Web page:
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multiple OR operators in WHERE statement

 
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Good evening everyone:


For the class that I'm taking, I need to identify if one region of the country has more instances than the others.
The regions are provided in a separate document that breaks the states down into groups of 5+ each.

I'm pretty sure that I could include every state for each region in the WHERE clause, listing each state individually.

I'm trying to figure out how to avoid having 10 or 15 different OR operators in the same sql statement.

I'm using MySQL 5.5.62 running on a VM with ubuntu0.14.04.1.

I'm very much a newbie, and I'm not very proficient at scripts.

Thanks,

--Bill
 
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If it was me, I would make a table containing region and state, so that I could join that table with the state table that I assume you have. Does your assignment allow you to do that?
 
Bill Platt
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Paul Clapham wrote:Does your assignment allow you to do that?



There isn't anything specified that says that I can't do it.

Unfortunately, the data set is a table that was provided contains almost 38K entries for customers, and a table that contains the orders, so creating a table would be time-consuming.


Each state contains in excess of 500 entries, it's why I wanted to use the OR clause.

thanks for the response

--Bill
 
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Bill Platt wrote:

Paul Clapham wrote:Does your assignment allow you to do that?



There isn't anything specified that says that I can't do it.

Unfortunately, the data set is a table that was provided contains almost 38K entries for customers, and a table that contains the orders, so creating a table would be time-consuming.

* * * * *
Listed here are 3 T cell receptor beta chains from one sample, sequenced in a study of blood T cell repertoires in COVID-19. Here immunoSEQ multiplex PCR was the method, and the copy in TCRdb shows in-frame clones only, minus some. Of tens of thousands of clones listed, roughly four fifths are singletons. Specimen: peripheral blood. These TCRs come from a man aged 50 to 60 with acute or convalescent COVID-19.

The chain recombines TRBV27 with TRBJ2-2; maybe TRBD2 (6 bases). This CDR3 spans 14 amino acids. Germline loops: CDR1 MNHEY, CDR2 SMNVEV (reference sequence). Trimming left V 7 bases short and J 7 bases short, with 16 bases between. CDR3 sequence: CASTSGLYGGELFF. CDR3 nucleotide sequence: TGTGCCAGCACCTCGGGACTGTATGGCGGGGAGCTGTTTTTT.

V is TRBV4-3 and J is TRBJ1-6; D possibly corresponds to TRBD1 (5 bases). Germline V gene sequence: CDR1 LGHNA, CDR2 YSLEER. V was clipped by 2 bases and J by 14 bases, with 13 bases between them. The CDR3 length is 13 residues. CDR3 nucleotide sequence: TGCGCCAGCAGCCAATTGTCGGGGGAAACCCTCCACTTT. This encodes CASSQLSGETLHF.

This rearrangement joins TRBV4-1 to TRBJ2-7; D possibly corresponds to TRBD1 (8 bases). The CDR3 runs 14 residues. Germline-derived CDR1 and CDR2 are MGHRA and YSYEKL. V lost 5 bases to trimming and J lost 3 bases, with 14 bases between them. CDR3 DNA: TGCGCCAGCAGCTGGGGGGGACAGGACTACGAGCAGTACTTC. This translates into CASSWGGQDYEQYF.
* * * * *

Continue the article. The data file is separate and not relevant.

Each state contains in excess of 500 entries, it's why I wanted to use the OR clause.

thanks for the response

--Bill



If I'm not mistaken, Paul was suggesting a simple 50-row-max table that showed the region for each state:


Now by JOINing and GROUP-BYing you should be able to get data on a region-by-region basis.

 
Paul Clapham
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Precisely.
 
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SQL has a very nice operator that can be used in place of multiple "OR" tests when a single column is compared. It's the "IN" operator. Like so:

However, from the sound of it, you're really looking to collate statistics by regions and that would require multiple SQL queries. So the use of a region table joined with the primary table, as others have described here, would be simpler.
 
Bill Platt
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Thanks, everyone.

I contacted my instructor about the permissibility of creating another table, he says that "it's outside the scope of the assignment".
He also said that he is looking for the use of multiple OR multiple times in the WHERE clause.

I have completed the assignment, I used OR multiple times in the WHERE clause for each region.

--Bill
 
Paul Clapham
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I suppose your instructor hopes to teach you how to use the OR operator in SQL, but in real life it would be horrifying if you actually had to do what you just did. I guess it's a good thing I didn't go into teaching...
 
Bill Platt
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**UPDATE**

I ended up creating a Regions table and joining the two tables to get the results that I wanted.

It was a bit of a PITA to populate the table, as there wasn't a csv file available to load in. The regions that I was given was just on a piece of paper as part of the assignment prompt.

I managed to pull off an A on the assignment.

Thanks for all the help

--Bill
 
Tim Holloway
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Bill Platt wrote:**UPDATE**

I managed to pull off an A on the assignment.



 
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